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Why It’s Really Good and Normal to Lose Some Friends as You Grow Older

Why It’s Really Good and Normal to Lose Some Friends as You Grow Older

friendship – IMG_3604Usually people feel sad and lonely when they notice their pool of friends is getting smaller and smaller as they grow older. But, it’s completely normal to lose friends as you grow older.

When you’re past the 30-year-old mark, you can no longer just “hang out” with friends carefree, every day. I mean, you’ve got responsibilities now; you’re wiser and have a clearer picture of what you want out of life.

Here’s why it’s really normal to lose some friends as you grow older, and why you shouldn’t be too downcast about it.

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1. You have to deal with family, career and other concerns first.

As you grow older, you are more engaged in building your business, career and or taking care of your family and just can’t see many of your friends as much as you used to anymore. That is completely normal and expected. If you were to neglect these key areas of your life so that you can spend days on friends’ couches and on local bar stools, it would be sad indeed.

Of course, it sucks when the rigors of adulthood wash away friendships, but it happens. Fortunately, you can always pick up the phone and catch up with a particularly close friend you’ve not been in touch with for a while.

2. You discover some friendships just aren’t worth the effort any more.

Maintaining friendships is hard work. It takes up your time, and even resources. While there are some friendships you cherish and wish to maintain for as long as possible, some just aren’t worth investing in anymore. Not that those friendships you aren’t interested in anymore are necessarily bad—it’s just that you are older now and have outgrown them.

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For example, friendships from when you were young, rebellious and a worse version of yourself are often best left in the past. On the surface, it may seem like it’s a bad thing to lose these old friendships, but it’s good. It’s proof that you are growing. If you are not losing some of those old friendships, you may not be growing up.

3. You relocate to geographically distant places.

One day a close friend calls and tells you she’s received a job offer from a company that pays well; the only catch is that it’s overseas. And she already took it. Another couple of months pass by and another close friend moves out of the city to another state hundred of miles away. And another, and another, and another. Eventually, only two close friends remain.

And then you call the two remaining friends to inform them you are getting married, buying a house upcountry or whatever, and planning to move out of the city soon. You realize getting together with these friends socially will become too much effort. So your friendship slowly ruptures. It sucks, but it it happens. You have to accept it and more on, otherwise you may never grow.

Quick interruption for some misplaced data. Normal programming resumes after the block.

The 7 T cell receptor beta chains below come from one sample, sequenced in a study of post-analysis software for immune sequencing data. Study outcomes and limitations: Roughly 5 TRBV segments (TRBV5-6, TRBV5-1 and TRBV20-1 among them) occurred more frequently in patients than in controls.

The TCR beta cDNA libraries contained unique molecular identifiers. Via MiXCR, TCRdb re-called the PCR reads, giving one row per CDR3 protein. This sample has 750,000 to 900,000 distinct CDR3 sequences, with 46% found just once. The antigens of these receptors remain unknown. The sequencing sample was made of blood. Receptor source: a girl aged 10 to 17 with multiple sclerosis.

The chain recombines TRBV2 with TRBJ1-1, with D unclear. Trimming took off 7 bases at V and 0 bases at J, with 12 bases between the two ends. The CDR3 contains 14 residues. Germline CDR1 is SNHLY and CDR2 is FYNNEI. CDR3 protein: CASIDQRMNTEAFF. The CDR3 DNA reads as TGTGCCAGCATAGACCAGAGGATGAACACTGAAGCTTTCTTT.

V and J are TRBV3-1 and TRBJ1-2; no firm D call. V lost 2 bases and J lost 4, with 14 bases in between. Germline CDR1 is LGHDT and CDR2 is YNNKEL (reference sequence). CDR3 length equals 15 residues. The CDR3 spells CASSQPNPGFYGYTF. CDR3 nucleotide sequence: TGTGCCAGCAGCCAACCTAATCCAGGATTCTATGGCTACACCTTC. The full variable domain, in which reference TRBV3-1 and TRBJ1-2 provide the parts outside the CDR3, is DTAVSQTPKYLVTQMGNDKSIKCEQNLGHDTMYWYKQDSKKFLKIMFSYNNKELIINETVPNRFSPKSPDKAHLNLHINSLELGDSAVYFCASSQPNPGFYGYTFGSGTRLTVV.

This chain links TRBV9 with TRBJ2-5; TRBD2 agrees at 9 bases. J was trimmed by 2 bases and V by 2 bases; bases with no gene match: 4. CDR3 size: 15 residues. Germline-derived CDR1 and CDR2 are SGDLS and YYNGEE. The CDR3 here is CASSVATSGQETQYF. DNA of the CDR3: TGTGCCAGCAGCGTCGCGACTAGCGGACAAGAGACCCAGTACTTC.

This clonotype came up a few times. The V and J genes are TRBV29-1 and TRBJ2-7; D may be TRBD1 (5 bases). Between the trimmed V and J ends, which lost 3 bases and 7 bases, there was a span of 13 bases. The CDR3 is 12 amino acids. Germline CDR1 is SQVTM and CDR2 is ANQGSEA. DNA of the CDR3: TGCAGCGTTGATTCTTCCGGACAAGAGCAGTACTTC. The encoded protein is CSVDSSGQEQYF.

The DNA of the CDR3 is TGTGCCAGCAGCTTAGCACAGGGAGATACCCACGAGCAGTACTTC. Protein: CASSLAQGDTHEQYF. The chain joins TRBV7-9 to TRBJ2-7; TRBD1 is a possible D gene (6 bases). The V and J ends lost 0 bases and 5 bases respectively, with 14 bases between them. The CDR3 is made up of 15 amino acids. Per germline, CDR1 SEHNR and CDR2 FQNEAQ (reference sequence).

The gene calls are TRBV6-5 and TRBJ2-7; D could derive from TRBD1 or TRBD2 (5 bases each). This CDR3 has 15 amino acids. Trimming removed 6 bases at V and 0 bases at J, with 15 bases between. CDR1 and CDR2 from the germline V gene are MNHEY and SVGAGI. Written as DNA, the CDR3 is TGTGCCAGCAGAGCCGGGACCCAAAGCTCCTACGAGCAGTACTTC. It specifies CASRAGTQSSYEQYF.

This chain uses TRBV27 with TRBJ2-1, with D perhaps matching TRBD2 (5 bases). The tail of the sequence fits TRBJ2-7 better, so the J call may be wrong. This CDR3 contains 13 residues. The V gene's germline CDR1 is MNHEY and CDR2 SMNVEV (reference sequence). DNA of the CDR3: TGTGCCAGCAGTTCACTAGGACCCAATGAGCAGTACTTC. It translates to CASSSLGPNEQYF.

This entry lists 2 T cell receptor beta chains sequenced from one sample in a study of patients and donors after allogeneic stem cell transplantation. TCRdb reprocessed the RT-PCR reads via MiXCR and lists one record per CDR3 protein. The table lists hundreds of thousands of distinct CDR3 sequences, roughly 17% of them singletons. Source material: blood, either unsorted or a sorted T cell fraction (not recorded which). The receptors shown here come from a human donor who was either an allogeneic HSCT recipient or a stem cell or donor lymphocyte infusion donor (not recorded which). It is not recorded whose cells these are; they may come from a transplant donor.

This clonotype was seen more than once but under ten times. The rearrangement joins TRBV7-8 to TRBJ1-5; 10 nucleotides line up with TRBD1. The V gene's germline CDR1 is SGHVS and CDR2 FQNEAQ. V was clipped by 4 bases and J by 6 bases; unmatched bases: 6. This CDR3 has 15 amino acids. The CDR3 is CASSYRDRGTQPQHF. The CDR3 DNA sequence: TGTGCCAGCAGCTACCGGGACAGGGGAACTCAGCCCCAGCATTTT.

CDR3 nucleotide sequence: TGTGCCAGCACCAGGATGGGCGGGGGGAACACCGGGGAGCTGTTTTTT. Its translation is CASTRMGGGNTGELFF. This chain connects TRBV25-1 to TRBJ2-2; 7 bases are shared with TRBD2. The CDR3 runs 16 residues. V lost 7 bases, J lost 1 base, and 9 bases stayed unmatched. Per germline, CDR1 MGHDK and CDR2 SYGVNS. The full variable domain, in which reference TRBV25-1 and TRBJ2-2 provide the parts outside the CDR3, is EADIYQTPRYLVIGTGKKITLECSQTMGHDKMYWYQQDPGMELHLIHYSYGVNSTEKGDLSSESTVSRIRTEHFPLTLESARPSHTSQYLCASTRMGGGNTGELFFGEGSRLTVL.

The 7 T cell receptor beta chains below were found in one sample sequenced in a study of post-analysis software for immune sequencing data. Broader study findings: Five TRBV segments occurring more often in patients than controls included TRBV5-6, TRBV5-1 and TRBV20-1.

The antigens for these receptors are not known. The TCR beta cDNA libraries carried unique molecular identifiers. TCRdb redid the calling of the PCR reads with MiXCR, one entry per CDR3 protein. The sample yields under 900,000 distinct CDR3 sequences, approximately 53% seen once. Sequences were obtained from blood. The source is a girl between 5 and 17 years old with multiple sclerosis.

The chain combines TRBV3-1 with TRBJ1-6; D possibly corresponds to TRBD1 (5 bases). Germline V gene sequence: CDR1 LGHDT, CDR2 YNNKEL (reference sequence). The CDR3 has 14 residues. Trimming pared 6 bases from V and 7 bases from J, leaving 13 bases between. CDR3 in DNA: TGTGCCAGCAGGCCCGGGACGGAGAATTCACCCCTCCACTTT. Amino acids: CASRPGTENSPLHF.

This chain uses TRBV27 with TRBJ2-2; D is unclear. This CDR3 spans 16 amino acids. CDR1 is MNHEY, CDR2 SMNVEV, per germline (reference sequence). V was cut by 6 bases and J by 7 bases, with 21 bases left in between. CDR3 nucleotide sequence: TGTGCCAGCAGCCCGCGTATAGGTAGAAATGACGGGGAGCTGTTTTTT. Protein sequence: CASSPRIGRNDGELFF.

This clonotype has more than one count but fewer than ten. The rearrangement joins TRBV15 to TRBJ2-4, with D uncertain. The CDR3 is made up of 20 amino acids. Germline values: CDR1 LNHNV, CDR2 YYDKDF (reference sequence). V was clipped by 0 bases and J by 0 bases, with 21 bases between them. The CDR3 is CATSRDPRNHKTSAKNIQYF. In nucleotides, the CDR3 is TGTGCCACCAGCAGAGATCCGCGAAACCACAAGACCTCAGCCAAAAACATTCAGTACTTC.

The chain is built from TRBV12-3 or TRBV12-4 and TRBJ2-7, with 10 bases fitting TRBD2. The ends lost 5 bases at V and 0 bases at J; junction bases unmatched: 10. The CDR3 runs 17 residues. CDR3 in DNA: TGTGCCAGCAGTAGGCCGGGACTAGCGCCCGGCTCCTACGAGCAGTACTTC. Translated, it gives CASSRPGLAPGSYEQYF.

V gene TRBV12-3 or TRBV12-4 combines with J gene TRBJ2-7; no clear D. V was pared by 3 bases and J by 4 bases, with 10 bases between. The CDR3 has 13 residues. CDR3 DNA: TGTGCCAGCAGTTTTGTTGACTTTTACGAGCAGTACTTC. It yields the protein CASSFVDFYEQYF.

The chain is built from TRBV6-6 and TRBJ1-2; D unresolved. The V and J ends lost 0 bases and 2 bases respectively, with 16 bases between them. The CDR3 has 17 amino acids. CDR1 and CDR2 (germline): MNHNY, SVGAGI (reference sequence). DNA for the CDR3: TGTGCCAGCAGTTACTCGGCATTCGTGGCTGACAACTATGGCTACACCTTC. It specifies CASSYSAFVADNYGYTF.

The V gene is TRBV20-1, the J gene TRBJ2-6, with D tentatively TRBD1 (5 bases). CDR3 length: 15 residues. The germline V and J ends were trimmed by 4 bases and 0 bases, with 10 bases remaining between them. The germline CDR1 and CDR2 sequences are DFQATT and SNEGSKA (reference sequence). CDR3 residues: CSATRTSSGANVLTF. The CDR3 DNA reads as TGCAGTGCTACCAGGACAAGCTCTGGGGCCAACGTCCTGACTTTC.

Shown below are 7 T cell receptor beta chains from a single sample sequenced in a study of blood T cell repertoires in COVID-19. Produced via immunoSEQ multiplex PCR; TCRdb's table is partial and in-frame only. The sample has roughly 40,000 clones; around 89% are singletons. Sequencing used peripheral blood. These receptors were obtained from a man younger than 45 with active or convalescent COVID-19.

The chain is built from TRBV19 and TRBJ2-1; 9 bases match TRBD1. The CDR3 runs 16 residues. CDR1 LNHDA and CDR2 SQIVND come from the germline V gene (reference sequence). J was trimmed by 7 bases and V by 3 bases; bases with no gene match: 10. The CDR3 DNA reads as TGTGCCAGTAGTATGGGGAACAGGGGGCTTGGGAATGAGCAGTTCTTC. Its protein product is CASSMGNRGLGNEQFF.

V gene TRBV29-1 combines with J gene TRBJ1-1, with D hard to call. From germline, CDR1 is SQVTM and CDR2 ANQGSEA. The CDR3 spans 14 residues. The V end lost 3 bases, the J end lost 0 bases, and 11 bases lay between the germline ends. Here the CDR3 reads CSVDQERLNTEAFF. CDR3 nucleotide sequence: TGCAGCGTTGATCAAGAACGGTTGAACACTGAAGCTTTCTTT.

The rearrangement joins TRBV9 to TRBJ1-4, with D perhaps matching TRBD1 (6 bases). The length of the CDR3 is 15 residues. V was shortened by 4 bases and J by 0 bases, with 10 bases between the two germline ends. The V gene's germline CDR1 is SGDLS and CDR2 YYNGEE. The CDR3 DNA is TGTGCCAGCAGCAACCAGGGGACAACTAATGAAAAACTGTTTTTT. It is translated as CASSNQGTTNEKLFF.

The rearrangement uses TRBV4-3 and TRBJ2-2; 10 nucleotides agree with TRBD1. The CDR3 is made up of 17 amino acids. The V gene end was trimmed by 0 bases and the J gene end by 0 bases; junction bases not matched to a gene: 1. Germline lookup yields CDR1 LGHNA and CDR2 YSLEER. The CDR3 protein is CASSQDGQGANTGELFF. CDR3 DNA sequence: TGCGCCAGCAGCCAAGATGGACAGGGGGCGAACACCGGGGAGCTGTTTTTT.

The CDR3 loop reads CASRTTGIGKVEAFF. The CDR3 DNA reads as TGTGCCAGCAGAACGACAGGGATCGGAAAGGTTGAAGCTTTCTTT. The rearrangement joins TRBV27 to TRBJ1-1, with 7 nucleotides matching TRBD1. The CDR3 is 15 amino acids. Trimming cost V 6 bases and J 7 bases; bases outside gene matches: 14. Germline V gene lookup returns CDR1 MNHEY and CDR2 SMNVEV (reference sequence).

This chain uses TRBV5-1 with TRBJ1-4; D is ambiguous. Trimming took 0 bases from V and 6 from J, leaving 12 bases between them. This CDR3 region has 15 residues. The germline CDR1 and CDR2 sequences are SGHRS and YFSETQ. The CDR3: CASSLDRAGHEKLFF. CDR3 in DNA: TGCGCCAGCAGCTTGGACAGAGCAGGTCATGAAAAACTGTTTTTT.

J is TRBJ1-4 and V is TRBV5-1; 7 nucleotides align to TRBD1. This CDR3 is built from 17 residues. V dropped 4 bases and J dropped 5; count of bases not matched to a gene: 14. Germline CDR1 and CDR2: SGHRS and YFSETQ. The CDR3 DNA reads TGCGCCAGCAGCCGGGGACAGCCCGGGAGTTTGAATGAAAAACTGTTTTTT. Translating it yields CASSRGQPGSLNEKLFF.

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4. You start to enjoy different things.

As we grow older, we change. Our friends also change, as do the things that bonded us. For example, you may have an old friend you loved because he was simple and modest, but who has since become rich and developed a taste for the extravagant. You notice it’s awkward for you to spend time with him now because you can’t afford the same restaurants, travel arrangements and other entertainments. So you gradually grow apart.

In cases like these, there’s often no malice or definitive parting of the ways. It just happens slowly and it’s good because it allows you to let go and make room for new friends who you share similar interests, values and maybe even station.

5. You realize that some friends are actually toxic.

Jim Rohn famously said, “You are the average of the five people you spend the most time with.” He was right. Sometimes you find some friends have problematic mindsets that are only revealed as they grow up. We all know those friends—those who have a skewed view of women or men, for example. They always manage to make you do or say things you’d vowed never to do again like drink, maybe. Their crazy lifestyle is problematic for you, and they somehow always drag you into it when you are around them.

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Although you genuinely care for them, you know they just aren’t good to be around anymore. So you avoid them. That’s a smart move because it protects you from getting into something you’ll regret later.

6. You have a handful of cherished friends you prioritize.

When you are older, you’ve had a chance to evaluate, sieve and settle for true friends who you know will stay no matter what, no matter how circumstances change. These true friends love you for who you are, not for what you have. And you love them in the same way.

These are the type of friends you prioritize now and are willing to move mountains for. You enjoy their company and they enjoy yours. Your conversations are great and visiting one another to pick each other’s brain is a pleasure.